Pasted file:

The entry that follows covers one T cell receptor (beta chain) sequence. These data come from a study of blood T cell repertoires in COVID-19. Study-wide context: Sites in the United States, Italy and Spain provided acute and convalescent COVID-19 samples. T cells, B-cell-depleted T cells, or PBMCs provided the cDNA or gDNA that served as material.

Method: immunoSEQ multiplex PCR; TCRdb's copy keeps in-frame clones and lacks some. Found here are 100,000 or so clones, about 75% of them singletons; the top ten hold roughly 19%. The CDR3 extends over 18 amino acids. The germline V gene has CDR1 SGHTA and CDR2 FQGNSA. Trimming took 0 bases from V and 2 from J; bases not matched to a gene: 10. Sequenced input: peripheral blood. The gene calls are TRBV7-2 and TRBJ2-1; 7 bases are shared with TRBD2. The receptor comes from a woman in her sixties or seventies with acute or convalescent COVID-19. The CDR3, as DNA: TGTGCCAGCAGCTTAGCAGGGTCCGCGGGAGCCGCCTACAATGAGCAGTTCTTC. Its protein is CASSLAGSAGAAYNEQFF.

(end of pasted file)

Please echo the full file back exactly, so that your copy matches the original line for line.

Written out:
The entry that follows covers one T cell receptor (beta chain) sequence. These data come from a study of blood T cell repertoires in COVID-19. Study-wide context: Sites in the United States, Italy and Spain provided acute and convalescent COVID-19 samples. T cells, B-cell-depleted T cells, or PBMCs provided the cDNA or gDNA that served as material.

Method: immunoSEQ multiplex PCR; TCRdb's copy keeps in-frame clones and lacks some. Found here are 100,000 or so clones, about 75% of them singletons; the top ten hold roughly 19%. The CDR3 extends over 18 amino acids. The germline V gene has CDR1 SGHTA and CDR2 FQGNSA. Trimming took 0 bases from V and 2 from J; bases not matched to a gene: 10. Sequenced input: peripheral blood. The gene calls are TRBV7-2 and TRBJ2-1; 7 bases are shared with TRBD2. The receptor comes from a woman in her sixties or seventies with acute or convalescent COVID-19. The CDR3, as DNA: TGTGCCAGCAGCTTAGCAGGGTCCGCGGGAGCCGCCTACAATGAGCAGTTCTTC. Its protein is CASSLAGSAGAAYNEQFF.